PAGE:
Starving and exhausted, Elena “Ica” Kalina and other women prisoners sent to a Nazi concentration camp often had whispered conversations about their favorite recipes to distract from the hunger and horror around them. Many women would die, but Kalina created a tender tribute to honor them.
At night in the dark barracks, Kalina scribbled down their recipes with a stolen pencil and tiny pieces of paper. Tucked in a hidden pocket, the more than 600 recipes survived her liberation from the camp, her long trek to freedom, immigration to America, and the creation of a new home in Minnesota, where she prepared the foods as a personal tribute to those who would never taste them.
Now the recipes and their remarkable origins are being shared with the public as the world marks the 75th anniversary of the liberation of the Auschwitz concentration camp — where Kalina was confined the first two months of her captivity. In honor of International Holocaust Remembrance Day, Kalina’s daughter Eva Moreimi will share her mother’s story at Minnesota’s Holocaust remembrance event at Beth El Synagogue on Monday.
Some of the pastry recipes painstakingly recorded 75 years ago in those cold barracks will be served.
“These recipes were very precious to my mom,” said Moreimi, who penned her mother’s survival story in a new book, “Hidden Recipes.” “The women went through horrific times together. And they were there for each other.”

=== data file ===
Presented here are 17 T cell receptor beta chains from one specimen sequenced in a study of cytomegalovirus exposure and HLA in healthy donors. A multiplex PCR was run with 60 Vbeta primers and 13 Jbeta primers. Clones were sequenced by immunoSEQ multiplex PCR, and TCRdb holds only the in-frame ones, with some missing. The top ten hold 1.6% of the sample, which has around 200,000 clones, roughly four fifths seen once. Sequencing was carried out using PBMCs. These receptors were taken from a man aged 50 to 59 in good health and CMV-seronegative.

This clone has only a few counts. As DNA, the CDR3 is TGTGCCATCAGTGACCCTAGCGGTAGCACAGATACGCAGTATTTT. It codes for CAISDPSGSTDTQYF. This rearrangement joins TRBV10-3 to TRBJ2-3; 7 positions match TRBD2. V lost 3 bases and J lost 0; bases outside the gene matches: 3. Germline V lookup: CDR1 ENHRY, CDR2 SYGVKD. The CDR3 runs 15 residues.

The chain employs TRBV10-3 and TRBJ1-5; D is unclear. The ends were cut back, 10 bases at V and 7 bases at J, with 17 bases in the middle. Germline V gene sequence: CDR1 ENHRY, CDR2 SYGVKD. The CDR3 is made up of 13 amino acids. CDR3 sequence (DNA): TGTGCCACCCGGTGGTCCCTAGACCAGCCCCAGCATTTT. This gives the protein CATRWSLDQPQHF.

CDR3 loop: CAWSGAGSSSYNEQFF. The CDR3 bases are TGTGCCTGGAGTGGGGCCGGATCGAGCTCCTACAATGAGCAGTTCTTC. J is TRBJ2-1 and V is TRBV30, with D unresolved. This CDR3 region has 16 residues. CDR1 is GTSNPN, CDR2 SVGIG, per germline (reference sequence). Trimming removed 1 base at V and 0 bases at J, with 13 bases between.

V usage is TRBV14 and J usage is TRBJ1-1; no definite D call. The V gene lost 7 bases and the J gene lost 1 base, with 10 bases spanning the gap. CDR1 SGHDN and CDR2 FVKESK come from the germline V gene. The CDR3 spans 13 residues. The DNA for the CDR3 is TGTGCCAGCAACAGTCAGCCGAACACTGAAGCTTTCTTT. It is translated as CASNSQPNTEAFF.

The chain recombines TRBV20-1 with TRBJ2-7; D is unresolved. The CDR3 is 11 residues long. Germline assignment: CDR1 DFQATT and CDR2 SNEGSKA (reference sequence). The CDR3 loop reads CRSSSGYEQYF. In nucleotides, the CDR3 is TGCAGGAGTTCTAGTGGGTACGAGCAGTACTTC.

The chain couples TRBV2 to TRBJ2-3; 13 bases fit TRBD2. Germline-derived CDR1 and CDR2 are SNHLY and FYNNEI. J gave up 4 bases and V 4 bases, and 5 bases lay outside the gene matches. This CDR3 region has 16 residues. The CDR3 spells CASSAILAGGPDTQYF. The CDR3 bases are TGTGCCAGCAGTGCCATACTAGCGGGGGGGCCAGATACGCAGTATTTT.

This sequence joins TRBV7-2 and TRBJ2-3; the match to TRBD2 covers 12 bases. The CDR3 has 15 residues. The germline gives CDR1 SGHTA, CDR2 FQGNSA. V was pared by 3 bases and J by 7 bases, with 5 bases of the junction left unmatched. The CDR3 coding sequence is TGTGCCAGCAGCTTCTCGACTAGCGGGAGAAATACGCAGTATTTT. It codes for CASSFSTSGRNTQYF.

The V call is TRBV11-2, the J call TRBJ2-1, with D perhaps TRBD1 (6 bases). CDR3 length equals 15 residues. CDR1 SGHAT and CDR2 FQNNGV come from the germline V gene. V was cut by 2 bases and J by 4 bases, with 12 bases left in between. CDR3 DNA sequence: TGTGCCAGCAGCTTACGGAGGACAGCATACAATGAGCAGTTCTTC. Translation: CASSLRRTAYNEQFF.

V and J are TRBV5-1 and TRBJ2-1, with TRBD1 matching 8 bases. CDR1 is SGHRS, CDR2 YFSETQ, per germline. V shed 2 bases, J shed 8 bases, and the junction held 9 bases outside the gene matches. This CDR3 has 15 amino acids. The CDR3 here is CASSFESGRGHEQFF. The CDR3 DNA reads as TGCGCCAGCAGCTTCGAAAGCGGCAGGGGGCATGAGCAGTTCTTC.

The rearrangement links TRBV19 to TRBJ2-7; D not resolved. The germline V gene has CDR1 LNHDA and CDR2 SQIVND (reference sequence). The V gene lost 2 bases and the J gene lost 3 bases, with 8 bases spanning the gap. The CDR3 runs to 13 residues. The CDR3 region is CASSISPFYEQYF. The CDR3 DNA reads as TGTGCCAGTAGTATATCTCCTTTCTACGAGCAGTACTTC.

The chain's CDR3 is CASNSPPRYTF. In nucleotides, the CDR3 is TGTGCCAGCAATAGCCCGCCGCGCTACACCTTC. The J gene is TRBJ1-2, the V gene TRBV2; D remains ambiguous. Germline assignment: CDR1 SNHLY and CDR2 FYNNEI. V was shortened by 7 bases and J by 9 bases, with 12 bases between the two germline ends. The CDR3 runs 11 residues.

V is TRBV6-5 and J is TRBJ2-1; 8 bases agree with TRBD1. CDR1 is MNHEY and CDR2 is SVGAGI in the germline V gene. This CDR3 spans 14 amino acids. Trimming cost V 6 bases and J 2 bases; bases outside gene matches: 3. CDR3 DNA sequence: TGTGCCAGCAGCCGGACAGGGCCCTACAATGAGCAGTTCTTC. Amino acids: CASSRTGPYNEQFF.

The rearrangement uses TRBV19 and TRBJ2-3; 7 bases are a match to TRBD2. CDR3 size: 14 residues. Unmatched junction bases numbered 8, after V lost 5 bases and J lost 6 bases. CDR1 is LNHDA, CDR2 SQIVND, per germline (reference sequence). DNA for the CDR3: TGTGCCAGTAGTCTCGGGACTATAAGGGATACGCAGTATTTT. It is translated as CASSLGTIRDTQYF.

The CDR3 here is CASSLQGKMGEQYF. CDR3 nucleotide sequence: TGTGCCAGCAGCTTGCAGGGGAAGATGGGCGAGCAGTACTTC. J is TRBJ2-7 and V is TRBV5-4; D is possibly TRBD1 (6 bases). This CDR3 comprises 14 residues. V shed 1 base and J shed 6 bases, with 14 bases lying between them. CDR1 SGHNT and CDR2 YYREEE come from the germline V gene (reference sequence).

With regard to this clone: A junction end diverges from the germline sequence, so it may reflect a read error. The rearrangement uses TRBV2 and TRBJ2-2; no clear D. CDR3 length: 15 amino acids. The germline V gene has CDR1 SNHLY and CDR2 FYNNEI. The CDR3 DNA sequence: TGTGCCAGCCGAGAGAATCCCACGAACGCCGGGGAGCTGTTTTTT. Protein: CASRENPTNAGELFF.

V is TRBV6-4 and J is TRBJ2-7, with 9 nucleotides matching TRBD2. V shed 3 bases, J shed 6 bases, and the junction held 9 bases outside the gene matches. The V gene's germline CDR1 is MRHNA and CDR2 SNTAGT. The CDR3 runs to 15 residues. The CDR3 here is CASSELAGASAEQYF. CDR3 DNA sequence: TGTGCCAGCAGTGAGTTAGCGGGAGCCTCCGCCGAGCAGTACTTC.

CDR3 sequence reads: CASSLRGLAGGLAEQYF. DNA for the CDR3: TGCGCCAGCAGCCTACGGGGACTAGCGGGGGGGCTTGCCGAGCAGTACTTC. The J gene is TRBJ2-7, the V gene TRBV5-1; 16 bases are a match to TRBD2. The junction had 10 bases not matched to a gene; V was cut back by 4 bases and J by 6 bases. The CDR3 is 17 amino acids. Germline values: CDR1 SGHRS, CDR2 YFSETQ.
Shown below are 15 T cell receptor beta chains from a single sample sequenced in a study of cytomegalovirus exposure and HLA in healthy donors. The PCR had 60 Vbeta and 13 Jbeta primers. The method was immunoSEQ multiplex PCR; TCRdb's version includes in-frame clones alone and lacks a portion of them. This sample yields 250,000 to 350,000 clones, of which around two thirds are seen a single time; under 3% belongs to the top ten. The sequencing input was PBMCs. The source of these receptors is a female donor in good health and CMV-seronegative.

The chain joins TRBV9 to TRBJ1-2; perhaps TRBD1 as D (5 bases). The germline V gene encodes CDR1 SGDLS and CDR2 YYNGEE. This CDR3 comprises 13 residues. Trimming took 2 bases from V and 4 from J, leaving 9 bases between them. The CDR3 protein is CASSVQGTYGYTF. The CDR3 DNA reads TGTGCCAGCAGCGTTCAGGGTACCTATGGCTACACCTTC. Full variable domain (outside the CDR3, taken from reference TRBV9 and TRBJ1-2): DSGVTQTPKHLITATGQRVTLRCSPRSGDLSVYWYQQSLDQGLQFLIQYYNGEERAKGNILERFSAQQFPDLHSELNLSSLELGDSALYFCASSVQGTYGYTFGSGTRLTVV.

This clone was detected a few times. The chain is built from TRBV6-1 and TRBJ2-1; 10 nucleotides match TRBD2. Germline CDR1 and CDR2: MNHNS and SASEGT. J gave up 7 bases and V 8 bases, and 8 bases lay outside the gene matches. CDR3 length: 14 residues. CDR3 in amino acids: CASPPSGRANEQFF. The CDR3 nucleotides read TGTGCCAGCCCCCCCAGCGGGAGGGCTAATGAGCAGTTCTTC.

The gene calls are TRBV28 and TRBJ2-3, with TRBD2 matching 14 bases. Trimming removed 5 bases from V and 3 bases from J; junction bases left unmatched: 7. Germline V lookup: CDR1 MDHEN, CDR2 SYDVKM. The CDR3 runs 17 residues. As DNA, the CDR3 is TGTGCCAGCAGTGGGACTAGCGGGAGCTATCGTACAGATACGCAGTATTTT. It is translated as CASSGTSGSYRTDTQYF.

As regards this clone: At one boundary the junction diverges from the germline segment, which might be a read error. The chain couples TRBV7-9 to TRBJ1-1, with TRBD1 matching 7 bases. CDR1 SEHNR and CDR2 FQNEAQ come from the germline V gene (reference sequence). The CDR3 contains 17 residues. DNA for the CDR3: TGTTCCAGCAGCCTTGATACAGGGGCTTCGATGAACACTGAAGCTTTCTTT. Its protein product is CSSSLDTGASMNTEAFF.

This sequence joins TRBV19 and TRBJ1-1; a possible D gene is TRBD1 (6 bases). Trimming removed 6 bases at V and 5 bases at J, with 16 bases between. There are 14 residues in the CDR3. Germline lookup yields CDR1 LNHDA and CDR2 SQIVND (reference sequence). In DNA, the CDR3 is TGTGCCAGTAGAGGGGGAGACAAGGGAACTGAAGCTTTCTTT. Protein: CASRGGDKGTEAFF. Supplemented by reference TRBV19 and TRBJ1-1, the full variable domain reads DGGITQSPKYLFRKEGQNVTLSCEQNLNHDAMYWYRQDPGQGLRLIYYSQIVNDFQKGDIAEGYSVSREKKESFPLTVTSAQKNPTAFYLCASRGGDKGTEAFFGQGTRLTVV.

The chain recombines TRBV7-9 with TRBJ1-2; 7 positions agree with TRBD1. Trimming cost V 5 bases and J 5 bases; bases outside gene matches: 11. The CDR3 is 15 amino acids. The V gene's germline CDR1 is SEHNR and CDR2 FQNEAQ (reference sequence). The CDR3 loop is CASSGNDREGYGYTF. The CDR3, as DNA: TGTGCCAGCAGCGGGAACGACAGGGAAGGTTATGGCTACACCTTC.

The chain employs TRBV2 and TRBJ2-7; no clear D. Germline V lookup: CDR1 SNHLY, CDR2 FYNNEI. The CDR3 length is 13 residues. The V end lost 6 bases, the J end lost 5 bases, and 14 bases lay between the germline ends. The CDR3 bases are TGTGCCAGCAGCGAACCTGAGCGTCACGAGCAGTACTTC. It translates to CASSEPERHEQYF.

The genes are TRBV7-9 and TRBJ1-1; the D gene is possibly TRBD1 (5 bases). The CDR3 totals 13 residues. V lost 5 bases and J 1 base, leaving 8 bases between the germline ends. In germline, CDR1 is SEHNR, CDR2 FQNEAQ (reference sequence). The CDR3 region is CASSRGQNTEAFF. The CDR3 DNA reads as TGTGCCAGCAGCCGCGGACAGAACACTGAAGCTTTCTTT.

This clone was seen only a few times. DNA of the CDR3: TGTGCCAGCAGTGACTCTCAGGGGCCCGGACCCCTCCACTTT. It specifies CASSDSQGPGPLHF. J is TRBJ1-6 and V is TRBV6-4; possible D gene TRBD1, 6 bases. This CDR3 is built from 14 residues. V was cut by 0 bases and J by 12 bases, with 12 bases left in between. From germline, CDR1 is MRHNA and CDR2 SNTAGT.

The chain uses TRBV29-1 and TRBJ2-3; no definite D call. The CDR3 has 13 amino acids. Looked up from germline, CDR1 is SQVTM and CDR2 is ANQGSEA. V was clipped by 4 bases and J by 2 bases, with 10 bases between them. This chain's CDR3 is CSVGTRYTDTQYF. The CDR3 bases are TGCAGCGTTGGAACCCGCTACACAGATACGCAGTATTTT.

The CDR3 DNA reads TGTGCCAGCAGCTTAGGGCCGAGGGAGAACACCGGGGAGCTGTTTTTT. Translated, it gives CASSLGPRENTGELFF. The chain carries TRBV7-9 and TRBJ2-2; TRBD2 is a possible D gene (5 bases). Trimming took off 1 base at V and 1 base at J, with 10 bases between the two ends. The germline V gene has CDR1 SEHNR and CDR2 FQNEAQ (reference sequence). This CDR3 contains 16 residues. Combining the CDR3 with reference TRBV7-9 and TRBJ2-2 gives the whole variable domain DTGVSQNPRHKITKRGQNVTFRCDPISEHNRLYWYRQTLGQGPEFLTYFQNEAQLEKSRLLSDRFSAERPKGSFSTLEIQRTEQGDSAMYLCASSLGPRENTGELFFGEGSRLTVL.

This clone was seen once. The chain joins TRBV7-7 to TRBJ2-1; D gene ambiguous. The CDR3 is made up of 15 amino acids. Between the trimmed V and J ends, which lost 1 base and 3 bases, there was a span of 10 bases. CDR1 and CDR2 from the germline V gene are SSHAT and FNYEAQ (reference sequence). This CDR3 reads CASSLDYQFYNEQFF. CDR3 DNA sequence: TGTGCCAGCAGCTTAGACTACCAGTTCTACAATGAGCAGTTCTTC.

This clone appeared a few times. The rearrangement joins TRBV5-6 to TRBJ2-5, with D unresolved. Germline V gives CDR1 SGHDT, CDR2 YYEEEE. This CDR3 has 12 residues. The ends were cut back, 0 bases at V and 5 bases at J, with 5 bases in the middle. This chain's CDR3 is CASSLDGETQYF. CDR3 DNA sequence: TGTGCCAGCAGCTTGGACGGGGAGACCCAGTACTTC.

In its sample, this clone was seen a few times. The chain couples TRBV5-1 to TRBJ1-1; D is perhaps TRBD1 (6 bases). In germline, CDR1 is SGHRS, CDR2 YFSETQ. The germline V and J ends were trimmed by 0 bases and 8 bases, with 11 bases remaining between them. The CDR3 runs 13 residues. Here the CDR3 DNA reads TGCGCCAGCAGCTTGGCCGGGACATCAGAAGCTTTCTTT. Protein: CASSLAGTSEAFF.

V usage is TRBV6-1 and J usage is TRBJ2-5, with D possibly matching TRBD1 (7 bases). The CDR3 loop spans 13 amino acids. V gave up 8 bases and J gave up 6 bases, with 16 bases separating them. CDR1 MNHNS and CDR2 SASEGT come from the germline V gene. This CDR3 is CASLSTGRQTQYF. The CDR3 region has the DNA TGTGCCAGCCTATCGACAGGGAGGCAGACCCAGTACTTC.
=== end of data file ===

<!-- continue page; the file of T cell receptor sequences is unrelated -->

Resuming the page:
Moreimi hopes that sharing her mother’s experience will be a fresh reminder of the Holocaust’s devastation, especially to younger generations. Fewer than half of Americans know that 6 million Jews died in the Holocaust, according to a Pew Research Center survey released last week.
Moreimi has donated the recipes to the U.S. Holocaust Memorial Museum, where chief acquisitions curator Judith Cohen called the collection now available online “rare” and “poignant.”
“There are two things very significant,” Cohen said. “One is these women were facing near starvation, and they’re substituting real food with memories of food from before the war. There’s an incredible poignancy about that. Anything these women did to preserve their previous lives is so significant, as the Nazis tried to dehumanize people.”
Food a mere memory
In addition, Kalina’s papers reveal “a whole social network” of women that developed despite horrific conditions, Cohen said.
Preserving such collections is critical today, she said, as the world is losing Holocaust survivors at a rapid rate.
“It is the artifacts that survive to tell the story,” she said.
Kalina, known as Ica, lived in St. Louis Park with her husband, Ernest, for more than 35 years. They immigrated to the United States in the early 1970s following the Soviet invasion of what was then Czechoslovakia, where they had rebuilt their lives.
Theirs is among countless stories of Jewish suffering and survival during and after the Nazi regime. But Kalina had a tangible reminder that she carried to the future.
Moreimi recalled the tin box in her mother’s closet that held the fragile papers. The ingredients for sweet coffee cakes, tortes and cookies were typically written on the back of labels for ammunition and explosives, labels stolen from a factory where Kalina had worked.
“My mom would bake every week,” Moreimi said. “She’d spread some of the recipes out on the table, gently handling them.”